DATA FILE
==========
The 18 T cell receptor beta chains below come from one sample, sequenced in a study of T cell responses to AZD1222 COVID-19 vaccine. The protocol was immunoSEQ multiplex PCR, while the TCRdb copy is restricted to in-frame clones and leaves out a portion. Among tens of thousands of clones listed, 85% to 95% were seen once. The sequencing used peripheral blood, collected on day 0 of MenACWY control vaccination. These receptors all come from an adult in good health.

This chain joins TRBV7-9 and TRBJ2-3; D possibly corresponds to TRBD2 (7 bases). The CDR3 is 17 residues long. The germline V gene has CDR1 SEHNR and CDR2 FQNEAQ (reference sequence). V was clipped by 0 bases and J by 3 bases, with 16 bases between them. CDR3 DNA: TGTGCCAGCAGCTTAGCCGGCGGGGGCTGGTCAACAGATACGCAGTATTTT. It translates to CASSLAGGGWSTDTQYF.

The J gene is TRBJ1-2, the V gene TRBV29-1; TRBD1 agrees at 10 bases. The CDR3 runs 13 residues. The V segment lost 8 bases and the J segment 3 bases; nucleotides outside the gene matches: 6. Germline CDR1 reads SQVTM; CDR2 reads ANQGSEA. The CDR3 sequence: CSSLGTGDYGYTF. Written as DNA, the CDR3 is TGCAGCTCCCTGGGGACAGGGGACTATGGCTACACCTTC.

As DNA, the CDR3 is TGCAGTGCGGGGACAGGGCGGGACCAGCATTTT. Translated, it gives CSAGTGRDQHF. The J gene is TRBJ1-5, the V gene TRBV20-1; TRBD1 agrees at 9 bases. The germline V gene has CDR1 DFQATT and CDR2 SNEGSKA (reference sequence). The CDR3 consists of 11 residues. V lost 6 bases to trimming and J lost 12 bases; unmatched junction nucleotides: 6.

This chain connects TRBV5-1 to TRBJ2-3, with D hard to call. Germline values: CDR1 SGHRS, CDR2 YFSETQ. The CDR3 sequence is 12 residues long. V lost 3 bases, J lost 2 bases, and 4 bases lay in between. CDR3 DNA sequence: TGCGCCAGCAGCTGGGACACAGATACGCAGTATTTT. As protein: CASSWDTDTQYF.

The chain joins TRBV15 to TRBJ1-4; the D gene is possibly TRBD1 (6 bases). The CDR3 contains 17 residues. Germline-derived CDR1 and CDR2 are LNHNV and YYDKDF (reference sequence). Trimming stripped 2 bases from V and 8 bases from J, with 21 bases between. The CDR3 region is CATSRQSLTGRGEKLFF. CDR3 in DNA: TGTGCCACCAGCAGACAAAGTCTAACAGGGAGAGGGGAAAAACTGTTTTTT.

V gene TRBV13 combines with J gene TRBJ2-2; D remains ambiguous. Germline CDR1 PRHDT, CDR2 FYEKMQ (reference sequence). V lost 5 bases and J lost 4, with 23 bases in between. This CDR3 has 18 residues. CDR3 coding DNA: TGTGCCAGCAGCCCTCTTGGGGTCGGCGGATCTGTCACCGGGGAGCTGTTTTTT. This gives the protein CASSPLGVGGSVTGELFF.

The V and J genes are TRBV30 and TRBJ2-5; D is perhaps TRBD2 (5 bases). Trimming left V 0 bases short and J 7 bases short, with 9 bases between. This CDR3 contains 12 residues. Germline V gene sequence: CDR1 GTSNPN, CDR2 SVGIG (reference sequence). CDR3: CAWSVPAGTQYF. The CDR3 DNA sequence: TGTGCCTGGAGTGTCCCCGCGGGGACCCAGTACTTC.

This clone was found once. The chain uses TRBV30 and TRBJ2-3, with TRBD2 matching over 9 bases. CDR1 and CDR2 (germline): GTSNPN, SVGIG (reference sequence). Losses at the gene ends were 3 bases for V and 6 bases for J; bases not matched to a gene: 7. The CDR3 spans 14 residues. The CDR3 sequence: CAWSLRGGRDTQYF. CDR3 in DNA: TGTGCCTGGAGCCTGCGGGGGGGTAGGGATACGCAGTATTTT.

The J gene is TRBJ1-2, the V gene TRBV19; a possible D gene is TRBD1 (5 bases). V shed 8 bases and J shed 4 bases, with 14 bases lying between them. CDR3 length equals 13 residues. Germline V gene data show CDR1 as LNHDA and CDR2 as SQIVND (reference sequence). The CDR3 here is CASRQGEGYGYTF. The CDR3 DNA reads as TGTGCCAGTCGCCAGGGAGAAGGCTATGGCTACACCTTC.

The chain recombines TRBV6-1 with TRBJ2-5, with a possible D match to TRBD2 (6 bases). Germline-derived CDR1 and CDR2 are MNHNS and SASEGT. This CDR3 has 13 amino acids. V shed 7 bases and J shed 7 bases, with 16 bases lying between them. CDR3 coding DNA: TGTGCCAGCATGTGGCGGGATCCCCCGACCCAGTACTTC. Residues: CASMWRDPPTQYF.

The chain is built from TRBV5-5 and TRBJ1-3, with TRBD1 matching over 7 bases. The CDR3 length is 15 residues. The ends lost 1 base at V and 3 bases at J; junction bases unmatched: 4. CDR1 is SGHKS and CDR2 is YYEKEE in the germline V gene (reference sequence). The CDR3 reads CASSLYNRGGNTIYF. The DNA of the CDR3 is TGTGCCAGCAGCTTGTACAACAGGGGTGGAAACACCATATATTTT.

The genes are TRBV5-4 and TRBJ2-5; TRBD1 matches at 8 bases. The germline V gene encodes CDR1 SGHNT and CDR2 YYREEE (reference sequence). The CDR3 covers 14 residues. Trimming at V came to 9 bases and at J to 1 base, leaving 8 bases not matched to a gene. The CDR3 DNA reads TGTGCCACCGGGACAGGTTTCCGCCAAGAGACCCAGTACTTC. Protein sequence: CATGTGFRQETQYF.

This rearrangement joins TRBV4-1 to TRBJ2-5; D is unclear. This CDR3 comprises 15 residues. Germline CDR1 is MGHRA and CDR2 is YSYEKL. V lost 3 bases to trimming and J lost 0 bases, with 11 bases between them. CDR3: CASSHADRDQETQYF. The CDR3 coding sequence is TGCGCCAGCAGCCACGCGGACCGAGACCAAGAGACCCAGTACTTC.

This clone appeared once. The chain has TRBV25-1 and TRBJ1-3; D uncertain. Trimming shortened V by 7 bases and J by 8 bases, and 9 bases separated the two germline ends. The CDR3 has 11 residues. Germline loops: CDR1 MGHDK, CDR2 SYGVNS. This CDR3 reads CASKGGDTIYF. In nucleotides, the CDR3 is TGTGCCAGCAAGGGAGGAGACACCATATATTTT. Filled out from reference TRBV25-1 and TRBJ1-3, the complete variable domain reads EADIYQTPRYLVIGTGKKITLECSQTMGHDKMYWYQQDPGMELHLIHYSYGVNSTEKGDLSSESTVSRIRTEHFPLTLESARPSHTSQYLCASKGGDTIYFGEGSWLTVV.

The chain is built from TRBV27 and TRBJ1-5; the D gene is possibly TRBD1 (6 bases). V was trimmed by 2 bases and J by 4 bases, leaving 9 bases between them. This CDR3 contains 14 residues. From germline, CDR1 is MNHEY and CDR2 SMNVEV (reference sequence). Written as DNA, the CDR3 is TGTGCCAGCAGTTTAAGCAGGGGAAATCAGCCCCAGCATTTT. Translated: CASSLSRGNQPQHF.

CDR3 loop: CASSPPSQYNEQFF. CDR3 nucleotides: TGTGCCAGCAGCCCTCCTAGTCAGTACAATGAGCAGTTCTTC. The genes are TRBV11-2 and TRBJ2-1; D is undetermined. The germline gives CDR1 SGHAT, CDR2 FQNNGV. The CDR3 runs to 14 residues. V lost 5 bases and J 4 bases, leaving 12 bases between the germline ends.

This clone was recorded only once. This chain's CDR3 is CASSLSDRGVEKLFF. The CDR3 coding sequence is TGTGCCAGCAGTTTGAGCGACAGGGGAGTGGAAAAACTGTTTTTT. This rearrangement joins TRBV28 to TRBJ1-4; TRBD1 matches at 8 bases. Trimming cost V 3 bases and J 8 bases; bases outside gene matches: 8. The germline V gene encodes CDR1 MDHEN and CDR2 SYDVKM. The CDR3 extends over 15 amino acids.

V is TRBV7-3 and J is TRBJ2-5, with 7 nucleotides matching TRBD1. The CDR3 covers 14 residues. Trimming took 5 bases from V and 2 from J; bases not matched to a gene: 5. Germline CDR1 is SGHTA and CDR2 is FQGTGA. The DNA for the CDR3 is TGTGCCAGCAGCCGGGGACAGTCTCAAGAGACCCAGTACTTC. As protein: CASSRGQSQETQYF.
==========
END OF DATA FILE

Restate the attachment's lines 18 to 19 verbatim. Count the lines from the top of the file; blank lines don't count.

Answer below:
This clone was recorded only once. This chain's CDR3 is CASSLSDRGVEKLFF. The CDR3 coding sequence is TGTGCCAGCAGTTTGAGCGACAGGGGAGTGGAAAAACTGTTTTTT. This rearrangement joins TRBV28 to TRBJ1-4; TRBD1 matches at 8 bases. Trimming cost V 3 bases and J 8 bases; bases outside gene matches: 8. The germline V gene encodes CDR1 MDHEN and CDR2 SYDVKM. The CDR3 extends over 15 amino acids.

V is TRBV7-3 and J is TRBJ2-5, with 7 nucleotides matching TRBD1. The CDR3 covers 14 residues. Trimming took 5 bases from V and 2 from J; bases not matched to a gene: 5. Germline CDR1 is SGHTA and CDR2 is FQGTGA. The DNA for the CDR3 is TGTGCCAGCAGCCGGGGACAGTCTCAAGAGACCCAGTACTTC. As protein: CASSRGQSQETQYF.